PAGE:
Long-Range Mechanical Force Enables Self-Assembly of Epithelial Tubules

Conference paper
Part of the Conference Proceedings of the Society for Experimental Mechanics Series book series (CPSEMS)

Abstract

Spatiotemporal coordination of cell positioning and differentiation is critical in morphogenesis. Loss of coordination is often a hallmark of tissue abnormality and tumorigenesis. Recent studies indicate the importance of mechanical force in morphogenesis such as tubular pattern formation. However, how cells coordinate mechanical interactions between each other and with extracellular matrix (ECM), to initiate, regulate, or maintain long-range tubular patterns is unclear. Using a two-step process to quantitatively control cell-ECM interaction, we find that epithelial cells, in response to a fine-tuned percentage of type I collagen (COL) in ECM, develop various patterns resembling those observed in tubulo-lobular organs. In contrast with conventional thought, these patterns arise through mechanical interactions between cells, but not through gradients of diffusible biochemical factors. Remarkably, a very large spatial scale of tubular patterns is found by cell-COL self-organization in the liquid phase, leading to the formation of long-range (~1 cm) epithelial tubule. Our results suggest a potential mechanism cells can use to form and coordinate long-range tubular patterns, independent of those controlled by diffusible biochemical factors, and provide a new strategy to engineer/regenerate tubular organs.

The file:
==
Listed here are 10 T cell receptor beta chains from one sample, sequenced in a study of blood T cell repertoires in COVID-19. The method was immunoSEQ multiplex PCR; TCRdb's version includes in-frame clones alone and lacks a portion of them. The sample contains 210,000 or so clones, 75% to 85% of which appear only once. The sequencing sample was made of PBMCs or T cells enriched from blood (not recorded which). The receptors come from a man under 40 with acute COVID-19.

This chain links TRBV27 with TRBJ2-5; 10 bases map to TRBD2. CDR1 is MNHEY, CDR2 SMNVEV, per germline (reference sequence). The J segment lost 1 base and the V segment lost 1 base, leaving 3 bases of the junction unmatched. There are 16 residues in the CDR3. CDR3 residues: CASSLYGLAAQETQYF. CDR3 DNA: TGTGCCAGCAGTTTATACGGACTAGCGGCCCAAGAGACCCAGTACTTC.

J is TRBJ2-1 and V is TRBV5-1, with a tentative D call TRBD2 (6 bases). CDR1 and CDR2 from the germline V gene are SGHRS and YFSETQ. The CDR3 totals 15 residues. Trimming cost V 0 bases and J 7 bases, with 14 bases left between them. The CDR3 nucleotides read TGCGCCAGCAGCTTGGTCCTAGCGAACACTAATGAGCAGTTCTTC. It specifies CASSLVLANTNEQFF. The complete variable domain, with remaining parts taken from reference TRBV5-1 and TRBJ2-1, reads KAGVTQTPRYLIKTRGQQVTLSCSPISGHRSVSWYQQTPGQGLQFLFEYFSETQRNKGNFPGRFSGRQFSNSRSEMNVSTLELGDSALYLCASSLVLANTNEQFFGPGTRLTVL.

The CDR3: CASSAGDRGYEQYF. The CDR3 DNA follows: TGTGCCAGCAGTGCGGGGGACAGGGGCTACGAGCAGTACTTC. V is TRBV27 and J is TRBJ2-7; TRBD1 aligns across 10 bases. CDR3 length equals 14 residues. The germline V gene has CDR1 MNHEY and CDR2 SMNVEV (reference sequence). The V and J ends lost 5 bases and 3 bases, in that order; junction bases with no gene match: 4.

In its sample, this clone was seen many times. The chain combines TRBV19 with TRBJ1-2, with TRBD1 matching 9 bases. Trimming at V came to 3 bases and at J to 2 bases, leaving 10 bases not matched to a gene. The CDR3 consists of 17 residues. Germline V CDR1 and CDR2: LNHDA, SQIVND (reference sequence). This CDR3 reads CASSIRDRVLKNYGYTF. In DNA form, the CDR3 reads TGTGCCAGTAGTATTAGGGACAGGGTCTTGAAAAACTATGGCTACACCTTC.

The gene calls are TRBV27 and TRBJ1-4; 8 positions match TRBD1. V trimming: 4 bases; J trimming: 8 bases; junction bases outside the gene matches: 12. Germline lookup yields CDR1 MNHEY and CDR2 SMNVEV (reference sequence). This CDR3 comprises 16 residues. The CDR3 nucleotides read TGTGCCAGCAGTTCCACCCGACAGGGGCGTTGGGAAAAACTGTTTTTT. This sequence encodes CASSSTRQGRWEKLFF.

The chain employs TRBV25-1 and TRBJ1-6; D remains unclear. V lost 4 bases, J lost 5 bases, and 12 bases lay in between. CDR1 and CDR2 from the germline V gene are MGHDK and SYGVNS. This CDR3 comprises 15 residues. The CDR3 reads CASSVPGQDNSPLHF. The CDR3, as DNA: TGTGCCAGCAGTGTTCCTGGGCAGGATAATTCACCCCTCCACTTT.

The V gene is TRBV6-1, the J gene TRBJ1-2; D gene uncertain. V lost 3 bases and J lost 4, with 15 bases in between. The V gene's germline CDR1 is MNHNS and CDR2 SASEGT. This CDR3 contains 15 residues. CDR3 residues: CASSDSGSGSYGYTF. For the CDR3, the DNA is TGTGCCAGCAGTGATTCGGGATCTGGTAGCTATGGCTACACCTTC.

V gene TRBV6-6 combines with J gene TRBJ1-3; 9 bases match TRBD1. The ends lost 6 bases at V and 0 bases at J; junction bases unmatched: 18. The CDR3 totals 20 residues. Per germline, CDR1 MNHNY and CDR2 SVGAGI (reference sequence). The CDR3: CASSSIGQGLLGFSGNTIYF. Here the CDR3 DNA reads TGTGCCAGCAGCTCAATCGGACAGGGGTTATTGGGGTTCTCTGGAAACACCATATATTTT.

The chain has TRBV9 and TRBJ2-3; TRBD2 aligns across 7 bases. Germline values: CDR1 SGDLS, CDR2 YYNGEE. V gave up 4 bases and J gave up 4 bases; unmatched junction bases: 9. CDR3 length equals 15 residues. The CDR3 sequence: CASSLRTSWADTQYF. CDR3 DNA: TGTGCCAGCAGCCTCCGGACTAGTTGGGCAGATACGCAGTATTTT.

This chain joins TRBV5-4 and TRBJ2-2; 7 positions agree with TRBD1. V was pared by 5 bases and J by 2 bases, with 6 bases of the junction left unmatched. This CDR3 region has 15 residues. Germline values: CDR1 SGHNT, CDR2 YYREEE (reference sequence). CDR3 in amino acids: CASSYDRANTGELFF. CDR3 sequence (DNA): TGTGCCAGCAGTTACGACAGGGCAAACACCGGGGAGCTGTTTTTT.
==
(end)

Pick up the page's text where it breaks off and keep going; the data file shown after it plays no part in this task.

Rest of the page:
Keywords

Mechanical force Long-range Extracellular matrix Spatial pattern 

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Copyright information

© The Society for Experimental Mechanics, Inc. 2013

Authors and Affiliations

  1. 1.Department of bioengineeringCalifornia Institute of TechnologyPasadenaUSA

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